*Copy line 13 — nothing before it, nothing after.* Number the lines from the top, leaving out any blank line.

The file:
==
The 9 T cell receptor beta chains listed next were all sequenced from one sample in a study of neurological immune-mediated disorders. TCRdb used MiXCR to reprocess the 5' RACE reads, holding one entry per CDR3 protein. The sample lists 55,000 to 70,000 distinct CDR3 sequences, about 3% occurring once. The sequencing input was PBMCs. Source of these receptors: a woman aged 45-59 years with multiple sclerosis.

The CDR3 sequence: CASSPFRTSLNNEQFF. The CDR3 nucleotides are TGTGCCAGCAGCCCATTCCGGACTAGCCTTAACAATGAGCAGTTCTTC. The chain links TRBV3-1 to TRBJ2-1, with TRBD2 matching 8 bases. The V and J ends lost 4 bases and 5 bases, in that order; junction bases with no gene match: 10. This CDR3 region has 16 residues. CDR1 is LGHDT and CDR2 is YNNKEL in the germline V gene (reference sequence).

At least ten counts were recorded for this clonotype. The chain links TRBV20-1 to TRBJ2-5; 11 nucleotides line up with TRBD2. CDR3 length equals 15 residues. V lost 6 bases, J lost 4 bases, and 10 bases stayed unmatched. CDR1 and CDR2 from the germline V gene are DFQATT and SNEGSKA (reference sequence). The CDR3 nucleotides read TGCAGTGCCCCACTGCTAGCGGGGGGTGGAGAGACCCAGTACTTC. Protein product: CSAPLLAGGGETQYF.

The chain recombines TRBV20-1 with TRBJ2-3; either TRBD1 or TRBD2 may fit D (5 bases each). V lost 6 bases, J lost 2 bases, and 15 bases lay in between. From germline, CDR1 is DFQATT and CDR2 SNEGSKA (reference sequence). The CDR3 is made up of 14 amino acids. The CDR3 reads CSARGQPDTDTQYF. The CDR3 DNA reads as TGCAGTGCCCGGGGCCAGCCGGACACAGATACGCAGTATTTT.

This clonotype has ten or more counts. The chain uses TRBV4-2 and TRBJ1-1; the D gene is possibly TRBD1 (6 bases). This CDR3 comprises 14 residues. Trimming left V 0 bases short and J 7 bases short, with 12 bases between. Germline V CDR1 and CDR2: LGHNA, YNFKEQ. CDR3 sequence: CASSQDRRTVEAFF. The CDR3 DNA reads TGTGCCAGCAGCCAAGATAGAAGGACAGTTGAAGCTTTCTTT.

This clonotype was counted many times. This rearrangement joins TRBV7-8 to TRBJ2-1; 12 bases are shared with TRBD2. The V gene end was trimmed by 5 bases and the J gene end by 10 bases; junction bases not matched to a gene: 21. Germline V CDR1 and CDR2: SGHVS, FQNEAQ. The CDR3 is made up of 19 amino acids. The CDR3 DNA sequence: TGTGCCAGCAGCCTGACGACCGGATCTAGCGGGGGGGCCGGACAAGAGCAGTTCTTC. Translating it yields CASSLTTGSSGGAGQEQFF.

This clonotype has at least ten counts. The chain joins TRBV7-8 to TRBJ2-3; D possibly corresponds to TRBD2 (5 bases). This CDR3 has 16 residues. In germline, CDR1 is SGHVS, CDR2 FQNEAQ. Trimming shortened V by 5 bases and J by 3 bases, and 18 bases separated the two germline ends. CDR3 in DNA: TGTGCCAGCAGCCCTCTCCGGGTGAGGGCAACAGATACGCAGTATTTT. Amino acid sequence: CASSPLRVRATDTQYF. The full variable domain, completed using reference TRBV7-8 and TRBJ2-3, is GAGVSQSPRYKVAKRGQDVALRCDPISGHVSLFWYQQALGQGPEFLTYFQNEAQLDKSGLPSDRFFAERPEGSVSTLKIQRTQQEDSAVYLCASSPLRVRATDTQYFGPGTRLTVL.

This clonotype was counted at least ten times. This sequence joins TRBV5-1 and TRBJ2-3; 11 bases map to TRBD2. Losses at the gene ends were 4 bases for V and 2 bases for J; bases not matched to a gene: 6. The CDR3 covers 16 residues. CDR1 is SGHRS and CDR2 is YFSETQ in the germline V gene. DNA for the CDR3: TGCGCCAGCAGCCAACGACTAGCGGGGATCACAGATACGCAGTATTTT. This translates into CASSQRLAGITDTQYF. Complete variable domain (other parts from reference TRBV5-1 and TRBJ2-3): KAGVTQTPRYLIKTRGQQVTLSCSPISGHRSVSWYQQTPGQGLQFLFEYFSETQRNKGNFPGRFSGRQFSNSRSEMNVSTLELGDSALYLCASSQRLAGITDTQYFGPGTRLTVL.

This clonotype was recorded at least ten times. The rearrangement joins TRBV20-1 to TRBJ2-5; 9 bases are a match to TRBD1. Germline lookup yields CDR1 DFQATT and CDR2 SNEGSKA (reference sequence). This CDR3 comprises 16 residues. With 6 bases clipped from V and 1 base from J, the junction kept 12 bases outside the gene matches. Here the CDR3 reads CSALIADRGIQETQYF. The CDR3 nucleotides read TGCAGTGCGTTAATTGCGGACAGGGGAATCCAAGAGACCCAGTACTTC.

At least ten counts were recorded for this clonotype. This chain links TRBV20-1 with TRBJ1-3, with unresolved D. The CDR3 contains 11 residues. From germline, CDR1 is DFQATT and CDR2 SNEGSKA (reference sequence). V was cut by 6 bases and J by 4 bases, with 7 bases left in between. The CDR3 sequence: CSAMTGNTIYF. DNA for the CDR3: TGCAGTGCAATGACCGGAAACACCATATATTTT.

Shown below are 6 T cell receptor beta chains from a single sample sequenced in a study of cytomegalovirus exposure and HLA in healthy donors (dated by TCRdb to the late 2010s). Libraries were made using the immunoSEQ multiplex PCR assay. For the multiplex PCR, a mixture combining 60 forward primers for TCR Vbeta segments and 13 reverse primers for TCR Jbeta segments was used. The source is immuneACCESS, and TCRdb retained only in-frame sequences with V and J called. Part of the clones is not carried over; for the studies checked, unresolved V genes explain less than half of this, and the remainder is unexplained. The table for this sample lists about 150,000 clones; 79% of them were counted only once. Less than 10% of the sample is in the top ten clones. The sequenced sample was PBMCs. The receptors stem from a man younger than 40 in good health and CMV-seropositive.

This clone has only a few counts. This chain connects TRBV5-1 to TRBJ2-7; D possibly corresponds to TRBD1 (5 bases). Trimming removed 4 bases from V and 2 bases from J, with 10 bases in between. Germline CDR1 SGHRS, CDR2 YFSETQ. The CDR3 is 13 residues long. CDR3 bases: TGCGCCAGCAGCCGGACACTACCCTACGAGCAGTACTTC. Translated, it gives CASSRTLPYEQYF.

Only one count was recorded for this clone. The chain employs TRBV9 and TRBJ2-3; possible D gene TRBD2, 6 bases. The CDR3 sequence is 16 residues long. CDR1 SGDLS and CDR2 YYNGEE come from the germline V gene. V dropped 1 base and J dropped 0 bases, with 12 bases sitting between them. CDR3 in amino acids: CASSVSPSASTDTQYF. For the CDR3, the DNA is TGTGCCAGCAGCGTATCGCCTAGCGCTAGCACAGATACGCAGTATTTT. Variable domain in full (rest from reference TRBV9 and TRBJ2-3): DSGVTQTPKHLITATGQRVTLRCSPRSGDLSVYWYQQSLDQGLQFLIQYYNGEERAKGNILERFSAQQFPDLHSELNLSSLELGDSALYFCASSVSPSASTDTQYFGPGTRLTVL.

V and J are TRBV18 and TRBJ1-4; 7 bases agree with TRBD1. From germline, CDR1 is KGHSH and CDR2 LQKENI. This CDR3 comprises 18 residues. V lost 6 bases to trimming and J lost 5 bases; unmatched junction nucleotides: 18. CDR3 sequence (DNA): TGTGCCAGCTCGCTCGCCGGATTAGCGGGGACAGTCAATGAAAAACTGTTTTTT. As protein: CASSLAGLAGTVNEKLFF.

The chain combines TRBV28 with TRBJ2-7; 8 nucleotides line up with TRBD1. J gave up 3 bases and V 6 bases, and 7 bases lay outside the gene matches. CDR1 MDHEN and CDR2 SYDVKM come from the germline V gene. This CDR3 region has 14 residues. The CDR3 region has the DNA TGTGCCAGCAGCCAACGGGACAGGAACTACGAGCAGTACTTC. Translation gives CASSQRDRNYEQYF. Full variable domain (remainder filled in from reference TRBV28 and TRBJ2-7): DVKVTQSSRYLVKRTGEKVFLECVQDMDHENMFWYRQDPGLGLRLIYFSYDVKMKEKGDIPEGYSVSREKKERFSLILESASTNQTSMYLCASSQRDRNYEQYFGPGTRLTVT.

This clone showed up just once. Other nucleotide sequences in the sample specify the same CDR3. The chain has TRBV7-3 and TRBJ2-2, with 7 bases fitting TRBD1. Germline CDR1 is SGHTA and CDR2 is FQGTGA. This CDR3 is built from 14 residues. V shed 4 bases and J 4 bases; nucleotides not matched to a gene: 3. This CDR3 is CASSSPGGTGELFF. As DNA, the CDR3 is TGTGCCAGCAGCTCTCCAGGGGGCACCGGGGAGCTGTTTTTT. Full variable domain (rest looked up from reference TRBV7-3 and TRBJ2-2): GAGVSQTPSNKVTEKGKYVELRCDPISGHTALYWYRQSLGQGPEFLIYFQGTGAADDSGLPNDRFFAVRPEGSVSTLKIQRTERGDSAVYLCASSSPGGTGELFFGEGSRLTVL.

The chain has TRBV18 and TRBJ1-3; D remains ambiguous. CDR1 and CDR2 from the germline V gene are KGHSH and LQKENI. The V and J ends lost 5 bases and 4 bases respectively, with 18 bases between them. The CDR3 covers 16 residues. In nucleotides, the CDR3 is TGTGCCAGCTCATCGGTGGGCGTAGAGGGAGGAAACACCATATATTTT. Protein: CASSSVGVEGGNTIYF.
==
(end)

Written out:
Only one count was recorded for this clone. The chain employs TRBV9 and TRBJ2-3; possible D gene TRBD2, 6 bases. The CDR3 sequence is 16 residues long. CDR1 SGDLS and CDR2 YYNGEE come from the germline V gene. V dropped 1 base and J dropped 0 bases, with 12 bases sitting between them. CDR3 in amino acids: CASSVSPSASTDTQYF. For the CDR3, the DNA is TGTGCCAGCAGCGTATCGCCTAGCGCTAGCACAGATACGCAGTATTTT. Variable domain in full (rest from reference TRBV9 and TRBJ2-3): DSGVTQTPKHLITATGQRVTLRCSPRSGDLSVYWYQQSLDQGLQFLIQYYNGEERAKGNILERFSAQQFPDLHSELNLSSLELGDSALYFCASSVSPSASTDTQYFGPGTRLTVL.